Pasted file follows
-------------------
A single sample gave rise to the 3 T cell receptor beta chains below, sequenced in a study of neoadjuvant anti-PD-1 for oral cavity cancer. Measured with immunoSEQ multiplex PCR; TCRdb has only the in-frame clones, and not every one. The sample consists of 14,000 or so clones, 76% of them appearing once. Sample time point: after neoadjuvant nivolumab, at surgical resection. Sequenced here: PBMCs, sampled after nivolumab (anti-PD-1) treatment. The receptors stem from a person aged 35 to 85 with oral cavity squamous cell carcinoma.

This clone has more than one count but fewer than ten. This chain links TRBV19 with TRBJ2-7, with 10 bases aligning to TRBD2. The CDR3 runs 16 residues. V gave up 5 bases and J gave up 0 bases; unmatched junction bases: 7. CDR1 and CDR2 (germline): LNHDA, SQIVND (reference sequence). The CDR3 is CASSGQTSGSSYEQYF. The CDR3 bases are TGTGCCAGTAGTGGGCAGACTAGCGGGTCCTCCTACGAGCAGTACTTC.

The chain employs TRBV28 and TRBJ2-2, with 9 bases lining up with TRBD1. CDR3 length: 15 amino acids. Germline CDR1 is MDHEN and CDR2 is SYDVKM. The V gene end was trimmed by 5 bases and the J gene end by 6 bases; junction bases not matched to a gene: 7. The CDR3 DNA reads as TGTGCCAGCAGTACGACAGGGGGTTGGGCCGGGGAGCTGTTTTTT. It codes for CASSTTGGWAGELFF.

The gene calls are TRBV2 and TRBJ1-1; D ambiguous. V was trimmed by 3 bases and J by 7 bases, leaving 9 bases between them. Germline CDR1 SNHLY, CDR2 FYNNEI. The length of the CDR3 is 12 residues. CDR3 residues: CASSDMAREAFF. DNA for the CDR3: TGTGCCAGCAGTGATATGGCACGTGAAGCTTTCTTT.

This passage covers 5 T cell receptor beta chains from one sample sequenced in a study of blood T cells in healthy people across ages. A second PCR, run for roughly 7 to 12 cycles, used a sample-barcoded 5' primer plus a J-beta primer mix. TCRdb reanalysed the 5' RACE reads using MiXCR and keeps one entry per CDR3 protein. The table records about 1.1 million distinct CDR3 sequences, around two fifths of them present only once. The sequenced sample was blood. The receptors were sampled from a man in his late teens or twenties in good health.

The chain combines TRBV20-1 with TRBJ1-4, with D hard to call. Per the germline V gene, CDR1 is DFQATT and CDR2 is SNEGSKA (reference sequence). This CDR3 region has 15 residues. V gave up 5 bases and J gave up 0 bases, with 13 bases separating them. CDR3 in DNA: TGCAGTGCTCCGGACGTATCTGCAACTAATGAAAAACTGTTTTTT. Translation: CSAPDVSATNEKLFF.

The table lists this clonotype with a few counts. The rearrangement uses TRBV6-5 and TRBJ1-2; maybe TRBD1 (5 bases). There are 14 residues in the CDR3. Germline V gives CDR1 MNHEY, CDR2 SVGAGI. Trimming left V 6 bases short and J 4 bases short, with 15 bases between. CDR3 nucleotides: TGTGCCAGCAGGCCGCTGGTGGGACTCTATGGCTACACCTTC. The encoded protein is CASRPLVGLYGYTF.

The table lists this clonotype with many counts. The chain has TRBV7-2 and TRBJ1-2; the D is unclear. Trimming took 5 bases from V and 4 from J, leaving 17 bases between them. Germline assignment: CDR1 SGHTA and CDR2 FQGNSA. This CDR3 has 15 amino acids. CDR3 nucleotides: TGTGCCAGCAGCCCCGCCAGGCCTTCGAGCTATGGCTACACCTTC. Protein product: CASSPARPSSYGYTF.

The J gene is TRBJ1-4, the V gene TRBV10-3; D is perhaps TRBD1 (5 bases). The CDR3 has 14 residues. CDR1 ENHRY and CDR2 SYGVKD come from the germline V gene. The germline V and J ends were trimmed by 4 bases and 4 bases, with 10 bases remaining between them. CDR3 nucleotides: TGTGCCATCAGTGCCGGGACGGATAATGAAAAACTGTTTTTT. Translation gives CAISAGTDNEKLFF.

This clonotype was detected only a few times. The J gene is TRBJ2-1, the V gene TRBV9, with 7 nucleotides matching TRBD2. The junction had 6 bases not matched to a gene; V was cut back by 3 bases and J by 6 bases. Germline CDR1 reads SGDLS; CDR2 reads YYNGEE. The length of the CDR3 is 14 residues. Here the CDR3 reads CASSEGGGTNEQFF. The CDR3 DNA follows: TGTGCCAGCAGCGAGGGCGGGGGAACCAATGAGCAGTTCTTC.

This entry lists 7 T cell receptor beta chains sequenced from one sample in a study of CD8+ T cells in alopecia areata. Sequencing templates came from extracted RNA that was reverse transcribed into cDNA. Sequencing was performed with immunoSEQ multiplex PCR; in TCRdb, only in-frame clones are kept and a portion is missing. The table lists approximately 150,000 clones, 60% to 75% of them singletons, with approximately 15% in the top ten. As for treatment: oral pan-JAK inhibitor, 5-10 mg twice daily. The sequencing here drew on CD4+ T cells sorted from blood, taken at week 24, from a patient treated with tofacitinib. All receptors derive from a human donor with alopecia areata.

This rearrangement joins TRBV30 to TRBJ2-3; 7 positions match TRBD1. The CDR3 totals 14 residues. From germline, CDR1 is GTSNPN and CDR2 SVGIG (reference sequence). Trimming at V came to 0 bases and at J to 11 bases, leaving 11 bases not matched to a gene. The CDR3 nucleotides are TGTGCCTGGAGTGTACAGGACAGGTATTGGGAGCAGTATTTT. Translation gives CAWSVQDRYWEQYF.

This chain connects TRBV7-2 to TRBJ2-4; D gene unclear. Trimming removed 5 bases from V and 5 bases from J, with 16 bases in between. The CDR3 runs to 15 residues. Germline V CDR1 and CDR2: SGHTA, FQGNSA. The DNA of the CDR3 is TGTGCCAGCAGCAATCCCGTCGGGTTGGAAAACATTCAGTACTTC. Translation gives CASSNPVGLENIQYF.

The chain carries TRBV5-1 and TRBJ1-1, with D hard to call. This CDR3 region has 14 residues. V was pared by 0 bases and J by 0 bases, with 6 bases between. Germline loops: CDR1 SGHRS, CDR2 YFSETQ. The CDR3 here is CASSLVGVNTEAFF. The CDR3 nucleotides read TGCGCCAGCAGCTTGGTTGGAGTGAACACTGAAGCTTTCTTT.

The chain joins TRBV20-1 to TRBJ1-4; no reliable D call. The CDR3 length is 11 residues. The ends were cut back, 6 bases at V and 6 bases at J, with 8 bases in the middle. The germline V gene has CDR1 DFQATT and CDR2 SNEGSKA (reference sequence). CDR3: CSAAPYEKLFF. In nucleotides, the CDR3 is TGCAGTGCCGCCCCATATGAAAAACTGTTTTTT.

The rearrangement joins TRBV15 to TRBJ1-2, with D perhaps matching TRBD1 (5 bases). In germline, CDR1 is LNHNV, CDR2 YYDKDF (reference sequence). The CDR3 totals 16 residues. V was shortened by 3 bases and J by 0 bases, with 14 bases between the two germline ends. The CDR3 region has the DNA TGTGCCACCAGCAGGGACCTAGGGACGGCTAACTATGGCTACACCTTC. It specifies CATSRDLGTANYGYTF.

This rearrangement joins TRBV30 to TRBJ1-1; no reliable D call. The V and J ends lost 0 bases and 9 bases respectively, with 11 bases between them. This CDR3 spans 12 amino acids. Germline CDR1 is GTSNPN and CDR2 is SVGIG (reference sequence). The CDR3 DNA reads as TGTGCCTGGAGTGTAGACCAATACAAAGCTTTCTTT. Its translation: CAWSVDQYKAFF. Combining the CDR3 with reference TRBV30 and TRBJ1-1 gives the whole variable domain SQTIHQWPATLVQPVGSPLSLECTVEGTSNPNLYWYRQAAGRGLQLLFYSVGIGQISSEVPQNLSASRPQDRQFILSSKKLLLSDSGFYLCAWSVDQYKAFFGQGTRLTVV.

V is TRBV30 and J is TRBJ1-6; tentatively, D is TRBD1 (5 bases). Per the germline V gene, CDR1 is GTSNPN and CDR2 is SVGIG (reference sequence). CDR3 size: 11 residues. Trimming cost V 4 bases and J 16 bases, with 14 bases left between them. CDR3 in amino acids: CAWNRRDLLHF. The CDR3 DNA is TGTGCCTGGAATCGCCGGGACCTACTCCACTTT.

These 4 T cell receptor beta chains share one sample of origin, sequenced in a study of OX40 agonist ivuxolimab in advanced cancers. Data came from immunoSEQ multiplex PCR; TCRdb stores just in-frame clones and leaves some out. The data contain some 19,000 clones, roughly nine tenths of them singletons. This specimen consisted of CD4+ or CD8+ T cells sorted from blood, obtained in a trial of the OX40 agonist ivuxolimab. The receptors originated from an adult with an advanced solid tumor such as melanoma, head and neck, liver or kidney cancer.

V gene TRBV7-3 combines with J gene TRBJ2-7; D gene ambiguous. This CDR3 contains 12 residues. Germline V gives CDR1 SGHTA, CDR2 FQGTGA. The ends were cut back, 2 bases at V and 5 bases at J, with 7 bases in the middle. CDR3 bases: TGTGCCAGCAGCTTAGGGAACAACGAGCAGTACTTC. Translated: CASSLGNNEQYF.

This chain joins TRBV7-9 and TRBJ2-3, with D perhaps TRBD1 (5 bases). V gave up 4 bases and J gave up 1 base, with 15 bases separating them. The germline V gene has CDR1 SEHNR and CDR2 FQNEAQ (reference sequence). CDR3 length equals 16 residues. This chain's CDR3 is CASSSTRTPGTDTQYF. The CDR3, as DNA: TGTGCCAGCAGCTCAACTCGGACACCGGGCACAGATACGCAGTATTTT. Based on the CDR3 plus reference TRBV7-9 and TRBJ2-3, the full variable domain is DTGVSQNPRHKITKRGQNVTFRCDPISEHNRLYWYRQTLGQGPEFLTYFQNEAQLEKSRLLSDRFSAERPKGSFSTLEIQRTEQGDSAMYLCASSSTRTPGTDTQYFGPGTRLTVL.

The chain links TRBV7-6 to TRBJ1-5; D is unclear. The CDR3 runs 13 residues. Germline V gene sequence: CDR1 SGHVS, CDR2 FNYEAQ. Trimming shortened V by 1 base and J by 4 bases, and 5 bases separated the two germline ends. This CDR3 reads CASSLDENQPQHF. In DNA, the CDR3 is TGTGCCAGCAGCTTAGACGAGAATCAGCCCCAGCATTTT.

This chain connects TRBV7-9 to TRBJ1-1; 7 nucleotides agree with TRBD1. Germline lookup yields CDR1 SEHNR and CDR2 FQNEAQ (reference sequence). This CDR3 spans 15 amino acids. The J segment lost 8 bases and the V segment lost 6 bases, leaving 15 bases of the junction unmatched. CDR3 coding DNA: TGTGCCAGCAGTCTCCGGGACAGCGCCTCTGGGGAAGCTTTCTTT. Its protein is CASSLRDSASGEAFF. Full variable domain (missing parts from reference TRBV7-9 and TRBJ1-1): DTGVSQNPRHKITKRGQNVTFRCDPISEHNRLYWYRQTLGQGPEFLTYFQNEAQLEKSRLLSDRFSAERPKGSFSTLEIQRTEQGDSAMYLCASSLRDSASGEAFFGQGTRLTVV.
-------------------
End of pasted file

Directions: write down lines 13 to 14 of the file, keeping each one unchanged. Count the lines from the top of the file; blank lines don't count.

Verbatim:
This chain connects TRBV7-2 to TRBJ2-4; D gene unclear. Trimming removed 5 bases from V and 5 bases from J, with 16 bases in between. The CDR3 runs to 15 residues. Germline V CDR1 and CDR2: SGHTA, FQGNSA. The DNA of the CDR3 is TGTGCCAGCAGCAATCCCGTCGGGTTGGAAAACATTCAGTACTTC. Translation gives CASSNPVGLENIQYF.

The chain carries TRBV5-1 and TRBJ1-1, with D hard to call. This CDR3 region has 14 residues. V was pared by 0 bases and J by 0 bases, with 6 bases between. Germline loops: CDR1 SGHRS, CDR2 YFSETQ. The CDR3 here is CASSLVGVNTEAFF. The CDR3 nucleotides read TGCGCCAGCAGCTTGGTTGGAGTGAACACTGAAGCTTTCTTT.